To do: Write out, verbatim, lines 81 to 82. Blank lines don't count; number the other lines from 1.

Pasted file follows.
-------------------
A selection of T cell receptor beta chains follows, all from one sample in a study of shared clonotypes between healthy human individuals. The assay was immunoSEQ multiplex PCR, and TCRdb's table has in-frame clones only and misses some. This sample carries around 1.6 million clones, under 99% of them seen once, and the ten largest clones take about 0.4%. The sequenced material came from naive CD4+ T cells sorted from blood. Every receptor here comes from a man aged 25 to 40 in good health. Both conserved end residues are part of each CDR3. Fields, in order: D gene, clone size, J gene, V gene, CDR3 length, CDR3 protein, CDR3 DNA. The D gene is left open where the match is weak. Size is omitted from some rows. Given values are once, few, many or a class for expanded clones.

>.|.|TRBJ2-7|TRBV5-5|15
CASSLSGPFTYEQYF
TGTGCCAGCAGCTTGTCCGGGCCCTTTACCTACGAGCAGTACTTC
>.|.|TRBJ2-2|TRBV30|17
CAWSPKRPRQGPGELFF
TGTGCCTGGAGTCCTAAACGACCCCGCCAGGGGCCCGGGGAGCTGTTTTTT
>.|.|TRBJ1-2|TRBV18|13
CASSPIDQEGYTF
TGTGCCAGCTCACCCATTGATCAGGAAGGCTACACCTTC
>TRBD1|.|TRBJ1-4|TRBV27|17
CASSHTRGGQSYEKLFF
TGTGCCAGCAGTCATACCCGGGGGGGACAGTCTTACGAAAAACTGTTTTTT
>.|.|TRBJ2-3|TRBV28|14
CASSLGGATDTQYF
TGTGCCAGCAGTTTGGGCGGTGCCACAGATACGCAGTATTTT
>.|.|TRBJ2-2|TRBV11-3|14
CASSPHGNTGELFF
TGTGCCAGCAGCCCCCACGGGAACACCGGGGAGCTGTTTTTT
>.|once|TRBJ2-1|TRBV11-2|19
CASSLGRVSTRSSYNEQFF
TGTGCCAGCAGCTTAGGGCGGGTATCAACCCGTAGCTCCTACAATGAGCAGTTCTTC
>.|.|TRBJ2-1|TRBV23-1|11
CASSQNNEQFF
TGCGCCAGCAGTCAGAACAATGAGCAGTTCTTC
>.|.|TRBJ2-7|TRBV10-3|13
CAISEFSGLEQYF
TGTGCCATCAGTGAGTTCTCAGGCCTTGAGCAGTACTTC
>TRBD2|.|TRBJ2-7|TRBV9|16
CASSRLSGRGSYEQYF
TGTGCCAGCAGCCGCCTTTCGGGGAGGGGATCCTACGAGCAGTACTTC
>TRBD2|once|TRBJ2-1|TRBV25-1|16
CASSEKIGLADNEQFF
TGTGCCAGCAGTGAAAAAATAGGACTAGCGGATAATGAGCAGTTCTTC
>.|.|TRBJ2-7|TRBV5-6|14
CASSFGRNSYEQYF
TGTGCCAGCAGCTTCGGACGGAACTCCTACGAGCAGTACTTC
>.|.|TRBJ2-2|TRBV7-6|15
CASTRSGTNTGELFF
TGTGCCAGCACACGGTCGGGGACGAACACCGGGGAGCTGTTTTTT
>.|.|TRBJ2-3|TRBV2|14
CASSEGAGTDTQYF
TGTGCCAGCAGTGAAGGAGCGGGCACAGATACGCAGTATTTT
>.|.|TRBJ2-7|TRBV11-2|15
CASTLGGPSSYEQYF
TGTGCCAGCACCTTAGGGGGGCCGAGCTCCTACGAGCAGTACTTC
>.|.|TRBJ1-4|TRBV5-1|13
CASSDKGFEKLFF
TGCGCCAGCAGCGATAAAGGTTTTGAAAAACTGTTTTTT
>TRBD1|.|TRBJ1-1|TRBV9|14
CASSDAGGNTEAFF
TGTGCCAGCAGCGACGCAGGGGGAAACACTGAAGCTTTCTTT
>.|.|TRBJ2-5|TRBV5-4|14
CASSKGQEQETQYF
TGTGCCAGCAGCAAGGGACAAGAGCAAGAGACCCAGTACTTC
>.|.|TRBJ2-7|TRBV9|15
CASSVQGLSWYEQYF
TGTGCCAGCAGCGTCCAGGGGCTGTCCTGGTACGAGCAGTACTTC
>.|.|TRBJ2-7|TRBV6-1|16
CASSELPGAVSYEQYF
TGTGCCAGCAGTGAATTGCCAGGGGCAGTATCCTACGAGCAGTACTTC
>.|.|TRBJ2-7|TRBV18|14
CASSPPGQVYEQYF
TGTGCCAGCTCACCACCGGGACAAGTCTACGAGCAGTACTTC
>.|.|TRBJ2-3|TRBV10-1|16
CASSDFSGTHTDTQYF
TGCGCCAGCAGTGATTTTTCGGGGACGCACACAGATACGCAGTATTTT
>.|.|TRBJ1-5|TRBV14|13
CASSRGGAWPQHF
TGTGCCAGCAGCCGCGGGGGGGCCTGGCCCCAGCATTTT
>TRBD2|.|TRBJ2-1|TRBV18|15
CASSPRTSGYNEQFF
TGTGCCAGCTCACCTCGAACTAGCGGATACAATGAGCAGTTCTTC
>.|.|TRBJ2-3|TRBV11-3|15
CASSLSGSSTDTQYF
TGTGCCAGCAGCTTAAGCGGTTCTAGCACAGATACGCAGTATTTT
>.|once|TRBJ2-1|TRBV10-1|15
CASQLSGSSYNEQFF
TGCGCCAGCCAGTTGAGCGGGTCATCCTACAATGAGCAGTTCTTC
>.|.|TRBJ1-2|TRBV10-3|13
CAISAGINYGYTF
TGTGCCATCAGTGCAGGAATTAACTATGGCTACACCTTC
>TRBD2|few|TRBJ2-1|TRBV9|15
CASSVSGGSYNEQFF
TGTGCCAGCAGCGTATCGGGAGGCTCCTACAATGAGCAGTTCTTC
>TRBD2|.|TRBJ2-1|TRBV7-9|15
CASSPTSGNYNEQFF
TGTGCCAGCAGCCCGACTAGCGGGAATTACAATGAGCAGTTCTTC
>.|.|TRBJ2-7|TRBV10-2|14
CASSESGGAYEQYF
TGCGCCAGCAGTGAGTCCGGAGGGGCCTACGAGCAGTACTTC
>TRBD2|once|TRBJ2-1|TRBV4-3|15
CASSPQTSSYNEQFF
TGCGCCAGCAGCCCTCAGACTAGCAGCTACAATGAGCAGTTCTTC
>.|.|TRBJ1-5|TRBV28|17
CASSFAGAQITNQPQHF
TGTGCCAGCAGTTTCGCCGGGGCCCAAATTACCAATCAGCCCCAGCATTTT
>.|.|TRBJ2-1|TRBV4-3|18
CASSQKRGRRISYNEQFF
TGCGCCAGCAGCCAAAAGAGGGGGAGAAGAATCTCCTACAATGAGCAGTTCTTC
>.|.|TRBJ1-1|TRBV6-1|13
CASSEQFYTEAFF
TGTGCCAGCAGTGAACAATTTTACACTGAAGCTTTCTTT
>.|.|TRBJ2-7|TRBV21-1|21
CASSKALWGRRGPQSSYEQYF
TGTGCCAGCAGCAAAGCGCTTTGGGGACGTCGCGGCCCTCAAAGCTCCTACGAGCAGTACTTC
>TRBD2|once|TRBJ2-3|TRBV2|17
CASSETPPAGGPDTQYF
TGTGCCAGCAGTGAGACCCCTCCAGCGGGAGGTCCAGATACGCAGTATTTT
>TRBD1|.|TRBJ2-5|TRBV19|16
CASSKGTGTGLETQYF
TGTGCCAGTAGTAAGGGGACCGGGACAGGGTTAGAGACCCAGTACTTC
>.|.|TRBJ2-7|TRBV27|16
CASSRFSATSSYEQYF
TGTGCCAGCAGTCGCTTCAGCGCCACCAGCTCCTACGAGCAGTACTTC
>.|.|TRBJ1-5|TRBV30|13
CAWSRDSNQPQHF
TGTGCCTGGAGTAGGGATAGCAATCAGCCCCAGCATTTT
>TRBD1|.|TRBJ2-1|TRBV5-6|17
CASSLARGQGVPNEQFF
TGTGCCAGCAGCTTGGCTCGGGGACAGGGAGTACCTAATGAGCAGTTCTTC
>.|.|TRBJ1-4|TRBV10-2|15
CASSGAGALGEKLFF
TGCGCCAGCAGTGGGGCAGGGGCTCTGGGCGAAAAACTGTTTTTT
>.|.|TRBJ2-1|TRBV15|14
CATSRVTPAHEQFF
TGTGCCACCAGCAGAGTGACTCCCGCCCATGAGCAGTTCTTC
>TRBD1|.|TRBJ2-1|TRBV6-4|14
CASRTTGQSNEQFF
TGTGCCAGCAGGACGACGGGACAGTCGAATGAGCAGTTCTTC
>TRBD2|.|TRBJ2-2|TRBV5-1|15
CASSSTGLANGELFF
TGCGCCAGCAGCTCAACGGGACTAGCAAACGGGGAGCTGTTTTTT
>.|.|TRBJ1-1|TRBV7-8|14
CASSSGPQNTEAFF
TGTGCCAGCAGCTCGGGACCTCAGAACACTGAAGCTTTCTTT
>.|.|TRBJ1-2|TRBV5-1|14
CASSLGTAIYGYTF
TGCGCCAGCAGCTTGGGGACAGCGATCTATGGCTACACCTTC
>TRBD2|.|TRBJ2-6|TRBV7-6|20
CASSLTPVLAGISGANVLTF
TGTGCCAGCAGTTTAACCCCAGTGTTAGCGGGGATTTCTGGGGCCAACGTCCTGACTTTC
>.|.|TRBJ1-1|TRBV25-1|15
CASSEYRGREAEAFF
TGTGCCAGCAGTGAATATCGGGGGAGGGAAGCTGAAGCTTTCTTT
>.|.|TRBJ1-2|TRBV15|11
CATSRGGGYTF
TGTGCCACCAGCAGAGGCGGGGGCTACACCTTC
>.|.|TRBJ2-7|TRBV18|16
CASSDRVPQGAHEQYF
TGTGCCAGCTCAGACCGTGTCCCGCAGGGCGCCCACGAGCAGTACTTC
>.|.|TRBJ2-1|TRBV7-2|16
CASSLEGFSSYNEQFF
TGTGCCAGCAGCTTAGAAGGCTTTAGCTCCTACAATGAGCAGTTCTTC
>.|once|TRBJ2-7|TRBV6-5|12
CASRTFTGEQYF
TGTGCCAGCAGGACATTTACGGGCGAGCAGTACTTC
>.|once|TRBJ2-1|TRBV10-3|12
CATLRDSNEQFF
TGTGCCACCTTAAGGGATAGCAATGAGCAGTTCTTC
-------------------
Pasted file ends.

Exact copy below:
CAISAGINYGYTF
TGTGCCATCAGTGCAGGAATTAACTATGGCTACACCTTC